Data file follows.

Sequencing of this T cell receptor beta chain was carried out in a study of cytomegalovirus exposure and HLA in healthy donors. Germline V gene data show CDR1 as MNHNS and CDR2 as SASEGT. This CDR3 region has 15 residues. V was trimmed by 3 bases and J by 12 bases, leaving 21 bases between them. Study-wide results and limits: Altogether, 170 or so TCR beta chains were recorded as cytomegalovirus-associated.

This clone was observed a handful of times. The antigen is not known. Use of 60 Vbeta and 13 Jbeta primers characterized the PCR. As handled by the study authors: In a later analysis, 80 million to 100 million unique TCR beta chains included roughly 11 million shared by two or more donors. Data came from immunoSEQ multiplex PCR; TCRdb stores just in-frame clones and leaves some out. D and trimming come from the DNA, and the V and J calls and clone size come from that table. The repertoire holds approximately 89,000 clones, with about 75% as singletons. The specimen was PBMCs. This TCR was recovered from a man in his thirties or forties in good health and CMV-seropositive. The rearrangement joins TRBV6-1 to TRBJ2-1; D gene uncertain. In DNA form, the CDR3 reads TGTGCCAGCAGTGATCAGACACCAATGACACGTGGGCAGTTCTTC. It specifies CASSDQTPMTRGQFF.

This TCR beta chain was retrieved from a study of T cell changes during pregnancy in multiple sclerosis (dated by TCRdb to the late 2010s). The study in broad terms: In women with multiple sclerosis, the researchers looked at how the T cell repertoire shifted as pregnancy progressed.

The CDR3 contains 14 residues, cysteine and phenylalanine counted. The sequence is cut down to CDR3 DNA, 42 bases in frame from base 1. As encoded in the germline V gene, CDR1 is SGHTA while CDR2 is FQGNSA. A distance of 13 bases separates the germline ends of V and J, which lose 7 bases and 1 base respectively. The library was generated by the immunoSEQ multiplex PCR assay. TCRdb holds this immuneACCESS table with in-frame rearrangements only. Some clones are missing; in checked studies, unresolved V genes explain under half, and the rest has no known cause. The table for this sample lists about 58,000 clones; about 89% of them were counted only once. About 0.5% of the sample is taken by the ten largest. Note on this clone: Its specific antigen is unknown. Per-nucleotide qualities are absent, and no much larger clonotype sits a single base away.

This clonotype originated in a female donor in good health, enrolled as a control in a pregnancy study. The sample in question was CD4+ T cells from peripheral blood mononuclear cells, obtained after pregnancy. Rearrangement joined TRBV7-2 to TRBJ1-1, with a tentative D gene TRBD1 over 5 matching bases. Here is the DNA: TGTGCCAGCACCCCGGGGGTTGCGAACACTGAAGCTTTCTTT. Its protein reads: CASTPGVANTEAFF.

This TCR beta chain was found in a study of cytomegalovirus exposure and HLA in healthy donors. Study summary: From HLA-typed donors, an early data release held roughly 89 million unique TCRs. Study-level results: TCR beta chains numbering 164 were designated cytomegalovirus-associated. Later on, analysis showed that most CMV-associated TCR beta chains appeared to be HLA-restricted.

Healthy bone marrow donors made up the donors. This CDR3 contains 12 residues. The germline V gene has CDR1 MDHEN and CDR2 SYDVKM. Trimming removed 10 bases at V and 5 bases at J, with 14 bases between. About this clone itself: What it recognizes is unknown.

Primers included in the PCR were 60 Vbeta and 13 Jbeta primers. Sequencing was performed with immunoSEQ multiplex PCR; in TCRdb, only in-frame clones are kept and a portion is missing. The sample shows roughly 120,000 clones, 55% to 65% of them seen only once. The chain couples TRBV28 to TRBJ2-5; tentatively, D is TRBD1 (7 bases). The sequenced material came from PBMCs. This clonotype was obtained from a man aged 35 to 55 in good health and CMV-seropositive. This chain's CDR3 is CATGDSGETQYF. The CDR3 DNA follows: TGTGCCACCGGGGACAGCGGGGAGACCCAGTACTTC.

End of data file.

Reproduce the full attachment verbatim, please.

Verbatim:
Sequencing of this T cell receptor beta chain was carried out in a study of cytomegalovirus exposure and HLA in healthy donors. Germline V gene data show CDR1 as MNHNS and CDR2 as SASEGT. This CDR3 region has 15 residues. V was trimmed by 3 bases and J by 12 bases, leaving 21 bases between them. Study-wide results and limits: Altogether, 170 or so TCR beta chains were recorded as cytomegalovirus-associated.

This clone was observed a handful of times. The antigen is not known. Use of 60 Vbeta and 13 Jbeta primers characterized the PCR. As handled by the study authors: In a later analysis, 80 million to 100 million unique TCR beta chains included roughly 11 million shared by two or more donors. Data came from immunoSEQ multiplex PCR; TCRdb stores just in-frame clones and leaves some out. D and trimming come from the DNA, and the V and J calls and clone size come from that table. The repertoire holds approximately 89,000 clones, with about 75% as singletons. The specimen was PBMCs. This TCR was recovered from a man in his thirties or forties in good health and CMV-seropositive. The rearrangement joins TRBV6-1 to TRBJ2-1; D gene uncertain. In DNA form, the CDR3 reads TGTGCCAGCAGTGATCAGACACCAATGACACGTGGGCAGTTCTTC. It specifies CASSDQTPMTRGQFF.

This TCR beta chain was retrieved from a study of T cell changes during pregnancy in multiple sclerosis (dated by TCRdb to the late 2010s). The study in broad terms: In women with multiple sclerosis, the researchers looked at how the T cell repertoire shifted as pregnancy progressed.

The CDR3 contains 14 residues, cysteine and phenylalanine counted. The sequence is cut down to CDR3 DNA, 42 bases in frame from base 1. As encoded in the germline V gene, CDR1 is SGHTA while CDR2 is FQGNSA. A distance of 13 bases separates the germline ends of V and J, which lose 7 bases and 1 base respectively. The library was generated by the immunoSEQ multiplex PCR assay. TCRdb holds this immuneACCESS table with in-frame rearrangements only. Some clones are missing; in checked studies, unresolved V genes explain under half, and the rest has no known cause. The table for this sample lists about 58,000 clones; about 89% of them were counted only once. About 0.5% of the sample is taken by the ten largest. Note on this clone: Its specific antigen is unknown. Per-nucleotide qualities are absent, and no much larger clonotype sits a single base away.

This clonotype originated in a female donor in good health, enrolled as a control in a pregnancy study. The sample in question was CD4+ T cells from peripheral blood mononuclear cells, obtained after pregnancy. Rearrangement joined TRBV7-2 to TRBJ1-1, with a tentative D gene TRBD1 over 5 matching bases. Here is the DNA: TGTGCCAGCACCCCGGGGGTTGCGAACACTGAAGCTTTCTTT. Its protein reads: CASTPGVANTEAFF.

This TCR beta chain was found in a study of cytomegalovirus exposure and HLA in healthy donors. Study summary: From HLA-typed donors, an early data release held roughly 89 million unique TCRs. Study-level results: TCR beta chains numbering 164 were designated cytomegalovirus-associated. Later on, analysis showed that most CMV-associated TCR beta chains appeared to be HLA-restricted.

Healthy bone marrow donors made up the donors. This CDR3 contains 12 residues. The germline V gene has CDR1 MDHEN and CDR2 SYDVKM. Trimming removed 10 bases at V and 5 bases at J, with 14 bases between. About this clone itself: What it recognizes is unknown.

Primers included in the PCR were 60 Vbeta and 13 Jbeta primers. Sequencing was performed with immunoSEQ multiplex PCR; in TCRdb, only in-frame clones are kept and a portion is missing. The sample shows roughly 120,000 clones, 55% to 65% of them seen only once. The chain couples TRBV28 to TRBJ2-5; tentatively, D is TRBD1 (7 bases). The sequenced material came from PBMCs. This clonotype was obtained from a man aged 35 to 55 in good health and CMV-seropositive. This chain's CDR3 is CATGDSGETQYF. The CDR3 DNA follows: TGTGCCACCGGGGACAGCGGGGAGACCCAGTACTTC.